And by the way, Paul Ryan plans to use the reconciliation procedure in the same way to pass his agenda without any delay. Like most liberals, I'll hate the effects, but it will still be passed by Congress, and if signed by the President, will become law. The rules are the rules.  If you don't like the reconciliation procedure, you should lobby our representatives to change it, but until then, it's completely within the rules. You just can't say that a law wasn't legitimately passed because you disagree with it. 

SGTGrit
SGTGrit

@abbmom @SGTGrit 

I didn't say that it wasn't legitimately passed. I'm saying what was done poisoned the well between the two parties. There has been nothing but animosity since the Democrats used a gimmick to disallow Republican input into the final bill. I probably should have said it was passed without the full congress but the criticisms of the ACA at the time have certainly come to pass and I'm sure that fact contributed to Hillary Clinton's loss. It's a failure and turn around will probably be viewed as fair play by the new Republican administration and congress next year.

abbmom
abbmom

@SGTGrit @abbmom That's what you're saying now. This is from your original comment: "As you recall he didn't have the votes in congress to pass the poorly crafted ACA or Obamacare. He bypassed congress and the ACA was signed into law."  You were wrong. He did not bypass Congress. Why can't you just admit that you were wrong? And what you call a "gimmick" was still within the rules, and will be used by Paul Ryan early next year. 


And the logical inference of your comment is that the law is not legitimately passed. You implied that passage of  this law was somehow extra-legal; that's what "bypassed Congress" would mean. Again, the President did not bypass Congress. He fulfilled his substantial mandate to pass universal health care.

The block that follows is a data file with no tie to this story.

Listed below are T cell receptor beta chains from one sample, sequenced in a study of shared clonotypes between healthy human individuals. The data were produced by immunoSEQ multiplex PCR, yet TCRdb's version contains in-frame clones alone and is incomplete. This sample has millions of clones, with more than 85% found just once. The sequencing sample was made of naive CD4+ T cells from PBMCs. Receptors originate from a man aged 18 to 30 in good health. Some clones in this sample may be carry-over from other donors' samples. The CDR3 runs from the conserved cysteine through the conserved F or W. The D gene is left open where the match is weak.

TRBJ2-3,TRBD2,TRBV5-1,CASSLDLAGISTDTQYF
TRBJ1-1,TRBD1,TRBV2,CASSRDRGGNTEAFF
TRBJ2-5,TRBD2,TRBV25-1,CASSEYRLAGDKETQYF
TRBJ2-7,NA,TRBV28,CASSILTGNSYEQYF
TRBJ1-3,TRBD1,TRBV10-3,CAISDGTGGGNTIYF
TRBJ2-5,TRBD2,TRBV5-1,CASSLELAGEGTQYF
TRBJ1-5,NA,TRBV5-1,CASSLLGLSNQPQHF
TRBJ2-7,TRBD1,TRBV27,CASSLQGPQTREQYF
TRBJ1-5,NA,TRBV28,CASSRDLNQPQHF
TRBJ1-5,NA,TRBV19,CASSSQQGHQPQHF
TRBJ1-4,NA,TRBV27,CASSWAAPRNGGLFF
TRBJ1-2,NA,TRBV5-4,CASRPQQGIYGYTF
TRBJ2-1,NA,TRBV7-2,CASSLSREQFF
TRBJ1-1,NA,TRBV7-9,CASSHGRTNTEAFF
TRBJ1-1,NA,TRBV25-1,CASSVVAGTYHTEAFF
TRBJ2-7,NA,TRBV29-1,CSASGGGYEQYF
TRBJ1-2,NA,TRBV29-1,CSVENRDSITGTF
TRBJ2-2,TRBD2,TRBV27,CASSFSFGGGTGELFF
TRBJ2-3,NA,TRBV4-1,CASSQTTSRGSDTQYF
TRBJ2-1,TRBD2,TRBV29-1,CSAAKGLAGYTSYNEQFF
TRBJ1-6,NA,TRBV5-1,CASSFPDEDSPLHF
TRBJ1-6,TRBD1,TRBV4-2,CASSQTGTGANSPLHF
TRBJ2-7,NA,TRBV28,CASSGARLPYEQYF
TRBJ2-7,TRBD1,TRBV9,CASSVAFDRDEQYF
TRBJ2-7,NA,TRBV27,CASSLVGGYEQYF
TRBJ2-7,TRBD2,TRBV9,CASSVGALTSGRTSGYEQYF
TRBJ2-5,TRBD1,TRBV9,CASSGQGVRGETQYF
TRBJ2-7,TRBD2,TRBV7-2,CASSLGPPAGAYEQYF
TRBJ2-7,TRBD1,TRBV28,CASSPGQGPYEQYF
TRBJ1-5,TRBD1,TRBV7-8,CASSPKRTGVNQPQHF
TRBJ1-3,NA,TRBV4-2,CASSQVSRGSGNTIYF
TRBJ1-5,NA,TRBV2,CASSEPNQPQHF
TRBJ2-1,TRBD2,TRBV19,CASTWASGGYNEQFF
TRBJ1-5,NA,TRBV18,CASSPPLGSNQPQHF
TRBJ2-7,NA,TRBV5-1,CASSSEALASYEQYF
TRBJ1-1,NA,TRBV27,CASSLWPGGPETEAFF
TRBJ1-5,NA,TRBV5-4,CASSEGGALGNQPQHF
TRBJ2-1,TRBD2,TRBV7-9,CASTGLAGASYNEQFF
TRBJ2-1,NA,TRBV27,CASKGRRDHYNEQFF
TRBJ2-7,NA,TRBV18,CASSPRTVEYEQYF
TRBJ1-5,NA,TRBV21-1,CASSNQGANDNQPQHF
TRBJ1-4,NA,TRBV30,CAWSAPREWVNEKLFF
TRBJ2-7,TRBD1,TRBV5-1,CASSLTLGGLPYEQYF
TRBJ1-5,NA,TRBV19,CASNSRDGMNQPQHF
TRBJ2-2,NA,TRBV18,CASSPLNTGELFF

Furthermore, Republicans met the night of President Obama's first inauguration and decided to do nothing but obstruct, because any bipartisan buy-in would imply Republican approval to the public. The well was poisoned from the beginning, but by your side.That's just a fact. Do you know how many times John Boehner snubbed invitations to the White House? Do you know how many times he failed to return calls from the President? That behavior is profoundly disrespectful of the office, but Boehner knew he'd catch hell from the base if he granted the President the respect that should go with the office. 


The President tried again and again to reach out to Republicans throughout his first term, and his hand was slapped away every single time. The first priority of the new administration at the time was the stimulus rather than health care, because if you recall, the economy was melting down and we were losing something like 800,000 jobs a month. One third of the stimulus bill was composed of tax cuts, the most ineffective form of stimulus, in order to attract Republican votes. Not a single Republican voted for it. And what is now called Obamacare was actually a Republican idea, Bob Dole's response to Hillary Clinton's health care proposal in 1993. Mitt Romney later implemented a form of this plan in Mass. when he was governor. So the ACA itself was a compromise, but again, Republicans chose not to support it. That's their right, but you can't say that the President didn't have the votes for the ACA, or that he bypassed Congress. You were wrong. 


And the ACA is not a failure. Ninety percent of Americans now have health insurance, and even though a fraction of premiums went  up this year, increases in health care spending have still slowed dramatically from what they were project to be had the plan never been implemented. Sure, it needs fixes, just like every other major program, but this was a huge win for people who couldn't get insurance for pre-existing conditions, among many others. Obamacare has literally saved lives. 

abbmom
abbmom

@SGTGrit @abbmom  Yeah, you'll notice that I never denied that my side lost. So you have no reply to actual facts, and you are incapable of admitting that you are wrong. That's it for me; I tried.